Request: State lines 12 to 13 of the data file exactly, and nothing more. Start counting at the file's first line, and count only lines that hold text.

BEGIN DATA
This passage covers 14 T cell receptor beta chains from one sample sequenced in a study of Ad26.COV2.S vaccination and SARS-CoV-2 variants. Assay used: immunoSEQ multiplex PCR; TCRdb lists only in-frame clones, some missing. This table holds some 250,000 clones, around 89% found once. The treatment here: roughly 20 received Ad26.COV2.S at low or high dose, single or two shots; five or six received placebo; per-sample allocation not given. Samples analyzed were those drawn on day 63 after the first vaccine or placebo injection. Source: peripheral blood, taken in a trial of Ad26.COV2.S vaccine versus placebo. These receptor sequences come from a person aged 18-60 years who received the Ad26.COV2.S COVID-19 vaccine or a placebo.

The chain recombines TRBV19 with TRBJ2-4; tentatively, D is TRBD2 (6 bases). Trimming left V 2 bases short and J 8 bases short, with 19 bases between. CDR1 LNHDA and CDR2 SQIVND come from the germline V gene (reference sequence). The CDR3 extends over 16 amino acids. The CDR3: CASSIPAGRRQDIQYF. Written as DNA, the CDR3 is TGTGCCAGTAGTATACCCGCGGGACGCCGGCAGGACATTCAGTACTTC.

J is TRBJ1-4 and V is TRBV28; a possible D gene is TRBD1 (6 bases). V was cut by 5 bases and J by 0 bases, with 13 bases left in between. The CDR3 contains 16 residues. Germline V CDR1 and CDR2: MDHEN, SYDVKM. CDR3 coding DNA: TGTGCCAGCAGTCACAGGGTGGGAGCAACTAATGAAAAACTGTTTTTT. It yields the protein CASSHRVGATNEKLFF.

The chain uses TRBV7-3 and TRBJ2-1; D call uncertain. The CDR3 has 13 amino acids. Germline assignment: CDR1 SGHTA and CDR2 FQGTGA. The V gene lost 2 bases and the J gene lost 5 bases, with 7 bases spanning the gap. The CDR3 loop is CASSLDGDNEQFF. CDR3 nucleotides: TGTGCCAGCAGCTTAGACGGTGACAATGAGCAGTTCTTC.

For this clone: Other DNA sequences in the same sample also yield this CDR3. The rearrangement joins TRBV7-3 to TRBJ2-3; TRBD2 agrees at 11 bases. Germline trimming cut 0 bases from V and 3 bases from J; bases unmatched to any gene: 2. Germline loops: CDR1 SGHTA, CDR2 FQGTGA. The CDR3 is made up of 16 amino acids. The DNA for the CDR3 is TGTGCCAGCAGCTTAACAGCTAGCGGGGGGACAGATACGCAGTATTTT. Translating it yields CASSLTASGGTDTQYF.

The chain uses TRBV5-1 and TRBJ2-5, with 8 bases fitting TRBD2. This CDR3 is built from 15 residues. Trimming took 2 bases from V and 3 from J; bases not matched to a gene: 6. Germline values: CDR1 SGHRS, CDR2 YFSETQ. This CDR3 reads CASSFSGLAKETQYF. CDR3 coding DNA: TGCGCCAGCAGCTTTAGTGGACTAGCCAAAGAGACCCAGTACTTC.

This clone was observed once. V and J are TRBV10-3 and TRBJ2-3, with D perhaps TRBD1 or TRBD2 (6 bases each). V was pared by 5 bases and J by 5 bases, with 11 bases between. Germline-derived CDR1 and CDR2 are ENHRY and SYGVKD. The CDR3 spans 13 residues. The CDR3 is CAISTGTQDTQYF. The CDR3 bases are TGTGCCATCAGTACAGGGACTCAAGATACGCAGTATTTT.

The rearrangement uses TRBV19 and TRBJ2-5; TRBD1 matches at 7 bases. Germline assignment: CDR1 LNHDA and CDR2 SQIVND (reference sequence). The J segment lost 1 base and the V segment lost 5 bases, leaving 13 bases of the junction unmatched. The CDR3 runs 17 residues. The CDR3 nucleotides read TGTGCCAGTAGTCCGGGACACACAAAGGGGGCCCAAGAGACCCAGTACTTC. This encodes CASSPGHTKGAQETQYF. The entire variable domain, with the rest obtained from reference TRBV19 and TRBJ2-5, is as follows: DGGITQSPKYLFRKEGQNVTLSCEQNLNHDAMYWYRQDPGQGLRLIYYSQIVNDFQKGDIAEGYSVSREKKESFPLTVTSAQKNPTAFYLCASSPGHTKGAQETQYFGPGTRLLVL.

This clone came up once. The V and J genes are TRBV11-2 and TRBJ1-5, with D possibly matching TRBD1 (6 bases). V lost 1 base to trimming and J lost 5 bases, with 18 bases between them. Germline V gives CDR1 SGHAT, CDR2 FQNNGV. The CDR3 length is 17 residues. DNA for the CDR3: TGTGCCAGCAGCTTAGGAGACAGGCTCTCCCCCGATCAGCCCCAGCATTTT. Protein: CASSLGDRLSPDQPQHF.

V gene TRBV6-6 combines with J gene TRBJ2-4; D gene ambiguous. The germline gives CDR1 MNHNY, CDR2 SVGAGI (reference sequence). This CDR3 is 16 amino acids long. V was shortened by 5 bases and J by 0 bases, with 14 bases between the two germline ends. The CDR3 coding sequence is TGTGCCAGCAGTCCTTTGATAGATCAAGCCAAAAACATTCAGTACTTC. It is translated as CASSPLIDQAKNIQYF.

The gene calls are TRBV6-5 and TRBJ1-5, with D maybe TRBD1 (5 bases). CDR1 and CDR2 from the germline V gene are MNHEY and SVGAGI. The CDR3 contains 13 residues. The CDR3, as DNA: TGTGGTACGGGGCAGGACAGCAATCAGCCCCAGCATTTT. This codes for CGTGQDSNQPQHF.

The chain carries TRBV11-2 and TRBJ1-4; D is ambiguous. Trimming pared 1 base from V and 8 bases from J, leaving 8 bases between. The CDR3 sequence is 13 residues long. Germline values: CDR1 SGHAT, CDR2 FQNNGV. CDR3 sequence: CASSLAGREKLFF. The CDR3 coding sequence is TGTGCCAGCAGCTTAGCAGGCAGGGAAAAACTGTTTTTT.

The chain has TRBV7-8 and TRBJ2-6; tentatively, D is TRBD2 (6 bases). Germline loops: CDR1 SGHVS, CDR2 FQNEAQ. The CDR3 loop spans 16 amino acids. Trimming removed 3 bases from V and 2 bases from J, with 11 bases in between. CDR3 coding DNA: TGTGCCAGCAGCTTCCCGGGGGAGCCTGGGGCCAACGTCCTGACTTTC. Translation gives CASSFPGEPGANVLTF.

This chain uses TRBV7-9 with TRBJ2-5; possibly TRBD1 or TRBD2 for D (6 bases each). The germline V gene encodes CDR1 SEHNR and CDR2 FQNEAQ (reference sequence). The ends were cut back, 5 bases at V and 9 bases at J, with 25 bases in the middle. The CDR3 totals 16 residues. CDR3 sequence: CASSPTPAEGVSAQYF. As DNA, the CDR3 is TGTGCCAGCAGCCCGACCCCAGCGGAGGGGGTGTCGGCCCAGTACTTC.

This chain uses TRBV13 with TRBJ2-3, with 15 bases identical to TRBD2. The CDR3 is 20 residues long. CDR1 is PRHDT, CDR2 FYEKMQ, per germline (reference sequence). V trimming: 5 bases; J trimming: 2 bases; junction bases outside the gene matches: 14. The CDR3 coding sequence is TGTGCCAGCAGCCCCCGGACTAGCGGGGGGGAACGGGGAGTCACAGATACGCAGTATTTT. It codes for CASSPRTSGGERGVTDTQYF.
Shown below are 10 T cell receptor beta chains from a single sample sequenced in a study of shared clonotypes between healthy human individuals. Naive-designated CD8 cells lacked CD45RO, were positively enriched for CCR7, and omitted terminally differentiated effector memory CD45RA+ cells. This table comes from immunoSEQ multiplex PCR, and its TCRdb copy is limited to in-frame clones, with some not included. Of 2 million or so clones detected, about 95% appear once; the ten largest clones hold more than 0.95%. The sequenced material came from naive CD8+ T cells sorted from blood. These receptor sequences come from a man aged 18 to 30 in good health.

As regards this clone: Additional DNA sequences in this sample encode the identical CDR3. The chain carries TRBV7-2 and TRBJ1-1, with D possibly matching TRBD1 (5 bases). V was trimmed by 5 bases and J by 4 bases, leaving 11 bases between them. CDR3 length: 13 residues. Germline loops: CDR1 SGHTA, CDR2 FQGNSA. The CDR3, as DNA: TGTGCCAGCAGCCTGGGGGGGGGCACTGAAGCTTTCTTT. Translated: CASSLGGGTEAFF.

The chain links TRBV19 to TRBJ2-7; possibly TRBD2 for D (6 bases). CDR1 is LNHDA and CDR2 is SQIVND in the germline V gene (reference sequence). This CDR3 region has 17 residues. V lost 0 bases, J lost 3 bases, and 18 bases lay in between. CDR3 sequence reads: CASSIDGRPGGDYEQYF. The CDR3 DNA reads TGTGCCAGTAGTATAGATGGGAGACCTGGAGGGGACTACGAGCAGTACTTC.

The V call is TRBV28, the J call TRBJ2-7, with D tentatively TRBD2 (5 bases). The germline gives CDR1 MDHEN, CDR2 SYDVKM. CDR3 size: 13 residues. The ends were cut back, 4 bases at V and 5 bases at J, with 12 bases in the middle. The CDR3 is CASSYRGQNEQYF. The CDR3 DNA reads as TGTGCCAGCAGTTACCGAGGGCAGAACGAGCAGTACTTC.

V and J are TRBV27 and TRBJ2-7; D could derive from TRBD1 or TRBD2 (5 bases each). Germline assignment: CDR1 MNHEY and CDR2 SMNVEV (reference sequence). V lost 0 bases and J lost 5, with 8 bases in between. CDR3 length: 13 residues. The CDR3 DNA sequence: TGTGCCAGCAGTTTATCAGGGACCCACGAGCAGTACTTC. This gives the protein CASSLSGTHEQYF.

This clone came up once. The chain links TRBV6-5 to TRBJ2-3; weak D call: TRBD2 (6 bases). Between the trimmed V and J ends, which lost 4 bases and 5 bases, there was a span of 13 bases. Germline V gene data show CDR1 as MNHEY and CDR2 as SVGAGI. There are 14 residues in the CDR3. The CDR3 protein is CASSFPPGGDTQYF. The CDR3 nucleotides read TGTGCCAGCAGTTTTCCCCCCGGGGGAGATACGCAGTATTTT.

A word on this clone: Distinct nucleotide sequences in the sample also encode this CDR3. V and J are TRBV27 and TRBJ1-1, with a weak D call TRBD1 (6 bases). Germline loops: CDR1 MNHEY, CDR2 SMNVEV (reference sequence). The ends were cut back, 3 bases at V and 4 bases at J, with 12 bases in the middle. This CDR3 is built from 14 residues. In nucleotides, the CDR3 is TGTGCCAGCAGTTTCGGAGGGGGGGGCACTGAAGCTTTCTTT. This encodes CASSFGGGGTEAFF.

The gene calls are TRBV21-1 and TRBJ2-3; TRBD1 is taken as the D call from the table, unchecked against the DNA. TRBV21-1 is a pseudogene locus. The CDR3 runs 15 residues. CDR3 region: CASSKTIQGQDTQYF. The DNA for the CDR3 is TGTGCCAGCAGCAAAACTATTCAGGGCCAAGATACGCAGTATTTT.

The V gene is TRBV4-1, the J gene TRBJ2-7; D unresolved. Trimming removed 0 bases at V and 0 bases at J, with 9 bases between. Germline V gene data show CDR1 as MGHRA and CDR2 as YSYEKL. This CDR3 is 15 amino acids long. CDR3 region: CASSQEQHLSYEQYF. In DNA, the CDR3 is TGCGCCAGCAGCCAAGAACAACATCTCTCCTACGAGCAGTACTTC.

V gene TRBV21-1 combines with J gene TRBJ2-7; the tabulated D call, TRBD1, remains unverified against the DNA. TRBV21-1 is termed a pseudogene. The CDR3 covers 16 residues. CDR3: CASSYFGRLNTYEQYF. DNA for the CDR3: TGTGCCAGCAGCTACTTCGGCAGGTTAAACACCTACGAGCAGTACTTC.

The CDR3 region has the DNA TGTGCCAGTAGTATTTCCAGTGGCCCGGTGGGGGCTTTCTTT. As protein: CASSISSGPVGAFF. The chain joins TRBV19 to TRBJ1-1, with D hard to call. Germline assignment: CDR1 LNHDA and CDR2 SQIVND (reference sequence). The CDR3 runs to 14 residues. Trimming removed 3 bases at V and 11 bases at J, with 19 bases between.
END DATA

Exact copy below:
The chain carries TRBV11-2 and TRBJ1-4; D is ambiguous. Trimming pared 1 base from V and 8 bases from J, leaving 8 bases between. The CDR3 sequence is 13 residues long. Germline values: CDR1 SGHAT, CDR2 FQNNGV. CDR3 sequence: CASSLAGREKLFF. The CDR3 coding sequence is TGTGCCAGCAGCTTAGCAGGCAGGGAAAAACTGTTTTTT.

The chain has TRBV7-8 and TRBJ2-6; tentatively, D is TRBD2 (6 bases). Germline loops: CDR1 SGHVS, CDR2 FQNEAQ. The CDR3 loop spans 16 amino acids. Trimming removed 3 bases from V and 2 bases from J, with 11 bases in between. CDR3 coding DNA: TGTGCCAGCAGCTTCCCGGGGGAGCCTGGGGCCAACGTCCTGACTTTC. Translation gives CASSFPGEPGANVLTF.